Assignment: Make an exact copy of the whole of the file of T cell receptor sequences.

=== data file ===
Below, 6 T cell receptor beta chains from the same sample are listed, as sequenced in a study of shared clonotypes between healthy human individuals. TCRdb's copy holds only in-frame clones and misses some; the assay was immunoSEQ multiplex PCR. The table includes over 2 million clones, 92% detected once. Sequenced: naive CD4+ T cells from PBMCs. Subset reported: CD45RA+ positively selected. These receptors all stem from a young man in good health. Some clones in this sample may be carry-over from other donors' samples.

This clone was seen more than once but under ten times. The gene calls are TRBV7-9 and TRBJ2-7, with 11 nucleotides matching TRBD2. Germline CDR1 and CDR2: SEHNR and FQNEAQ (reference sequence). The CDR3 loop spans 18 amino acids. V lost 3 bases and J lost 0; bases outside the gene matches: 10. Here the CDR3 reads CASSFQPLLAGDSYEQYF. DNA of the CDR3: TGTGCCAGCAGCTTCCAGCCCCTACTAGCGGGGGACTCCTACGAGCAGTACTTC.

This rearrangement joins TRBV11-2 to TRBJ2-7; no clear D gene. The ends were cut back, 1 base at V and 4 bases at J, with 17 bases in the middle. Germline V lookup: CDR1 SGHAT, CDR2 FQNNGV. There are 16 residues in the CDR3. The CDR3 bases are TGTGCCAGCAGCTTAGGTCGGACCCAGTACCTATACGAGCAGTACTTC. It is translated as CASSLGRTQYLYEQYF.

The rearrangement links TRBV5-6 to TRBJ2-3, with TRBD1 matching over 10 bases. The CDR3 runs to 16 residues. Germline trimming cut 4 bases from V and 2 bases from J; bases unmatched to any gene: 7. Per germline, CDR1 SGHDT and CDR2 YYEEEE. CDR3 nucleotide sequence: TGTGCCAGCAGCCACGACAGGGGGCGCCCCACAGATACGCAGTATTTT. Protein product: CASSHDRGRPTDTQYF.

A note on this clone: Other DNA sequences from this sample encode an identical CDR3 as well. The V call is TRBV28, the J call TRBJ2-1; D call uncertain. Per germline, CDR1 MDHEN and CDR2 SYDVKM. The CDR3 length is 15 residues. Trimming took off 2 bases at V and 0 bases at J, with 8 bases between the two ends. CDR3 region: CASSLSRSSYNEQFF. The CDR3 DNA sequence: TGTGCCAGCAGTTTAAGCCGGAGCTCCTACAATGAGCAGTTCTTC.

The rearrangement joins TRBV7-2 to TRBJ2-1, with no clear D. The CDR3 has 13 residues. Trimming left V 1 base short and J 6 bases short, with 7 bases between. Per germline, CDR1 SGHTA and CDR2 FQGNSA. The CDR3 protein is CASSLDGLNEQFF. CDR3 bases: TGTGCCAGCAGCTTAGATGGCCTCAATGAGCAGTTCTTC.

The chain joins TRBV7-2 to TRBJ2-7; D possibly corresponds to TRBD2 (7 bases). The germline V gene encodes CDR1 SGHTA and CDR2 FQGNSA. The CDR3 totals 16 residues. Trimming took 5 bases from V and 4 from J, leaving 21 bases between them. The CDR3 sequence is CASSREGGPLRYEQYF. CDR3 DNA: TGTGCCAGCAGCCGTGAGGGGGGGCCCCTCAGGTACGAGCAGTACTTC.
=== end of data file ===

Below, 6 T cell receptor beta chains from the same sample are listed, as sequenced in a study of shared clonotypes between healthy human individuals. TCRdb's copy holds only in-frame clones and misses some; the assay was immunoSEQ multiplex PCR. The table includes over 2 million clones, 92% detected once. Sequenced: naive CD4+ T cells from PBMCs. Subset reported: CD45RA+ positively selected. These receptors all stem from a young man in good health. Some clones in this sample may be carry-over from other donors' samples.

This clone was seen more than once but under ten times. The gene calls are TRBV7-9 and TRBJ2-7, with 11 nucleotides matching TRBD2. Germline CDR1 and CDR2: SEHNR and FQNEAQ (reference sequence). The CDR3 loop spans 18 amino acids. V lost 3 bases and J lost 0; bases outside the gene matches: 10. Here the CDR3 reads CASSFQPLLAGDSYEQYF. DNA of the CDR3: TGTGCCAGCAGCTTCCAGCCCCTACTAGCGGGGGACTCCTACGAGCAGTACTTC.

This rearrangement joins TRBV11-2 to TRBJ2-7; no clear D gene. The ends were cut back, 1 base at V and 4 bases at J, with 17 bases in the middle. Germline V lookup: CDR1 SGHAT, CDR2 FQNNGV. There are 16 residues in the CDR3. The CDR3 bases are TGTGCCAGCAGCTTAGGTCGGACCCAGTACCTATACGAGCAGTACTTC. It is translated as CASSLGRTQYLYEQYF.

The rearrangement links TRBV5-6 to TRBJ2-3, with TRBD1 matching over 10 bases. The CDR3 runs to 16 residues. Germline trimming cut 4 bases from V and 2 bases from J; bases unmatched to any gene: 7. Per germline, CDR1 SGHDT and CDR2 YYEEEE. CDR3 nucleotide sequence: TGTGCCAGCAGCCACGACAGGGGGCGCCCCACAGATACGCAGTATTTT. Protein product: CASSHDRGRPTDTQYF.

A note on this clone: Other DNA sequences from this sample encode an identical CDR3 as well. The V call is TRBV28, the J call TRBJ2-1; D call uncertain. Per germline, CDR1 MDHEN and CDR2 SYDVKM. The CDR3 length is 15 residues. Trimming took off 2 bases at V and 0 bases at J, with 8 bases between the two ends. CDR3 region: CASSLSRSSYNEQFF. The CDR3 DNA sequence: TGTGCCAGCAGTTTAAGCCGGAGCTCCTACAATGAGCAGTTCTTC.

The rearrangement joins TRBV7-2 to TRBJ2-1, with no clear D. The CDR3 has 13 residues. Trimming left V 1 base short and J 6 bases short, with 7 bases between. Per germline, CDR1 SGHTA and CDR2 FQGNSA. The CDR3 protein is CASSLDGLNEQFF. CDR3 bases: TGTGCCAGCAGCTTAGATGGCCTCAATGAGCAGTTCTTC.

The chain joins TRBV7-2 to TRBJ2-7; D possibly corresponds to TRBD2 (7 bases). The germline V gene encodes CDR1 SGHTA and CDR2 FQGNSA. The CDR3 totals 16 residues. Trimming took 5 bases from V and 4 from J, leaving 21 bases between them. The CDR3 sequence is CASSREGGPLRYEQYF. CDR3 DNA: TGTGCCAGCAGCCGTGAGGGGGGGCCCCTCAGGTACGAGCAGTACTTC.